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Juniper tree?

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KevM

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Hi all,

I've got what I believe is a Juniper tree in my back garden. Long story short, it's going to be coming down.

a) Do we think it's a Juniper?
b) Is there anything worthwhile to be done with Juniper wood (other than burning...)
c) If there's anything to be done with it - what's the best way to prepare it?

Thanks for any advice!


 

heronviewer

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A juniper is a bush and doesn't grow more than about six feet high. From the shape and height it looks more like a pine, but hard to tell from your photo.
 

Glynne

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Couldn’t say whether it’s a Juniper tree or not, but you can turn Juniper so that may be a possibility.
 

sunnybob

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copied from wiki.......

Junipers vary in size and shape from tall trees, 20–40 m (66–131 ft) tall, to columnar or low-spreading shrubs with long, trailing branches. They are evergreen with needle-like and/or scale-like leaves. They can be either monoecious or dioecious. The female seed cones are very distinctive, with fleshy, fruit-like coalescing scales which fuse together to form a "berry"-like structure, 4–27 mm (0.16–1.06 in) long, with one to 12 unwinged, hard-shelled seeds. In some species, these "berries" are red-brown or orange, but in most they are blue; they are often aromatic and can be used as a spice. The seed maturation time varies between species from 6 to 18 months after pollination. The male cones are similar to those of other Cupressaceae, with six to 20 scales.
 

Suffolkboy

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Could you get a couple of better photos please?

one showing the bark on the main stem, another showing the needles and if possible any cones/fruit?
 

KevM

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Hi Suffolk Boy,

Here's a few more photos - no sign of any berries/cones.





 

Trainee neophyte

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Dare I ask where you are? Looks like a variety of Mediterranean pine to me - not the pine nut variety (i.e. stone pine) but something similar.

The berries on juniper are very aromatic, and quite obvious - usually cover the plant. Here is a good example: https://m.youtube.com/watch?v=xDFZflAfhy0

I say plank it up and see what happens - the worst outcome is some straight-sided firewood. If it is a fast-growing warm-climate species, then it will be pretty soft and light, but not unusable, I would think. If it a fast-growing warm climate species, but growing in Aberdeen, you may find it more close-grained than usual.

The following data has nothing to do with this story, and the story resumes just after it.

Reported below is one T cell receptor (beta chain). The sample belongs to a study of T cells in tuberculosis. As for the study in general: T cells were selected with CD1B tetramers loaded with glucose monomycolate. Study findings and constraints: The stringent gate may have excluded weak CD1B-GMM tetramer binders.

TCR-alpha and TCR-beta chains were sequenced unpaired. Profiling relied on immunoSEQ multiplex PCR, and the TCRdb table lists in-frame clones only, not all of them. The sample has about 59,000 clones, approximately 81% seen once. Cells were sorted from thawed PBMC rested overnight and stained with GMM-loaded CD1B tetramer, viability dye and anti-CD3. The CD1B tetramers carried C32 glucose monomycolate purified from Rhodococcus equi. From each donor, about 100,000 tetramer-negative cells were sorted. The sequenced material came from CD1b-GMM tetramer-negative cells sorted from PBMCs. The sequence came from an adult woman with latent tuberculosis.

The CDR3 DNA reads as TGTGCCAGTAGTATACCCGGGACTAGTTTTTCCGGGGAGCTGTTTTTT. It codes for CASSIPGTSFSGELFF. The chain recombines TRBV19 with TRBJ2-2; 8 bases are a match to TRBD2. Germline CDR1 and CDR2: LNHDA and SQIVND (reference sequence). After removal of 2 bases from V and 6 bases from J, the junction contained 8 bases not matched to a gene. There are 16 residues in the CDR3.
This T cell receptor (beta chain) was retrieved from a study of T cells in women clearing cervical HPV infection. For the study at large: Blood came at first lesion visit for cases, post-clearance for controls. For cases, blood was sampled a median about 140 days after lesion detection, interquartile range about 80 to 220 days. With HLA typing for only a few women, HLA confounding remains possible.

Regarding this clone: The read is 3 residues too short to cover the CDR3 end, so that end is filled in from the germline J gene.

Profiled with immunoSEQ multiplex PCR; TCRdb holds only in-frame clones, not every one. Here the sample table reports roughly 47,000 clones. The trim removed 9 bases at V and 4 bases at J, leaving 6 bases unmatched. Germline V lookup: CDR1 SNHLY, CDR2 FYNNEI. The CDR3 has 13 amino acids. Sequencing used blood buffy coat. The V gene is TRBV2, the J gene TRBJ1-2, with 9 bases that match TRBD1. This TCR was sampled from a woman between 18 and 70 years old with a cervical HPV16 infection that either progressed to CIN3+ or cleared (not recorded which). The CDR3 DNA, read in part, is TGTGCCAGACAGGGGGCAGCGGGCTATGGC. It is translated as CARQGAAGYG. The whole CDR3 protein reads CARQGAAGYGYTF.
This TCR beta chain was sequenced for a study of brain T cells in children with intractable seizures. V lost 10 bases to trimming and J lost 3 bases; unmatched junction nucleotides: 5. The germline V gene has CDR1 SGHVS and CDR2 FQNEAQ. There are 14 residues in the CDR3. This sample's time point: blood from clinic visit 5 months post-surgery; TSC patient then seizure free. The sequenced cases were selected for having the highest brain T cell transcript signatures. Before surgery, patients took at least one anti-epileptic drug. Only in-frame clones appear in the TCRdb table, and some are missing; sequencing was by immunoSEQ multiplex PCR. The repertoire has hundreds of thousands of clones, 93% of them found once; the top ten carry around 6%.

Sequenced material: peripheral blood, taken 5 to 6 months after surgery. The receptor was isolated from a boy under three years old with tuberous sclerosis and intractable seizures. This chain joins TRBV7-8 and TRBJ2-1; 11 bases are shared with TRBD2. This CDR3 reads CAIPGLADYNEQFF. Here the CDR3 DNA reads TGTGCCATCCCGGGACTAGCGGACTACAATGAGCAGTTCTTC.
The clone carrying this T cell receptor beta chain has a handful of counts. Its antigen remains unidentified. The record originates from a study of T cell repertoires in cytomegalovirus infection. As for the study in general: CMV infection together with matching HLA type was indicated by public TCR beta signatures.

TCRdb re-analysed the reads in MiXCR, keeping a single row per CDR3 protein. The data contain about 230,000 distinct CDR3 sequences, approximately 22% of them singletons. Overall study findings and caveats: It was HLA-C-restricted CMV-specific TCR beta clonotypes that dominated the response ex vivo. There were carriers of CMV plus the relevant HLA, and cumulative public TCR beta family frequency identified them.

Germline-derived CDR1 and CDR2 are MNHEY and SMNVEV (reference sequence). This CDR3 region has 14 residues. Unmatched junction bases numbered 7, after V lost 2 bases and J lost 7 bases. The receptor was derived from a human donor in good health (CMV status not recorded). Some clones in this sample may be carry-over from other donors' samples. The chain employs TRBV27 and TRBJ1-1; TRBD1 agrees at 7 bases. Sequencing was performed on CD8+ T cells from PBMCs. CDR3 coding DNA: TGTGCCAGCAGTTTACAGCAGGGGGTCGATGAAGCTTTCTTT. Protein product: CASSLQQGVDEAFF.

Suffolkboy

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Orraloon

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You did not say what you intend to make from it or how you will mill it. If it's for turning then its pretty easy. Chainsaw it into short lengths and seal the ends for drying as soon after cutting as possible. After that as time allows saw out the center part with the heart as thats where cracks usually start from. The 2 almost half logs are now turning blanks. If you want planks then you either need a chainsaw mill (best option) or a decent sized bandsaw. I will stress again the importance of sealing the end grain as soon after cutting as you can.
Can't say if it's a cypress or juniper as there are so many of each but the wood should be usable either way.
Regards
John
 

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Forget I said anything about it being pine - I zoomed in on the needles, and they aren't. Much more like a juniper. I still think you should have a go - nothing ventured, nothing gained etc.
 

KevM

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Thanks all for feedback. The deed is now done. A fun weekend with a stump grinder to remove the last of the evidence and it will be like it was never there. I salvaged a couple of decent straight sections. I suspect it may end up in the burner simply due to time pressures, but I'll deal the ends in case I get the opportunity to process it.
Cheers
 

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KevM":2sqb4mzi said:
Thanks all for feedback. The deed is now done. A fun weekend with a stump grinder to remove the last of the evidence and it will be like it was never there. I salvaged a couple of decent straight sections. I suspect it may end up in the burner simply due to time pressures, but I'll deal the ends in case I get the opportunity to process it.
Cheers
About the stump: if you happen to own a stump grinder, then go for it, but otherwise, try burning it out? Cut a deep cross into the face with a chainsaw, pour in a mix of diesel/petrol (4:1, i.e. mostly diesel), wait a while, and then light blue touch paper. Even easier, drill many holes with a spade bit, pour in fertilizer, and wait. In a year it will have composted (allegedly - I have never tried that one, but youtube assures me it will work).

We have lots of cypress wood available here, and it spits explosively in fire - don't know if your mystery juniper might do the same.
 
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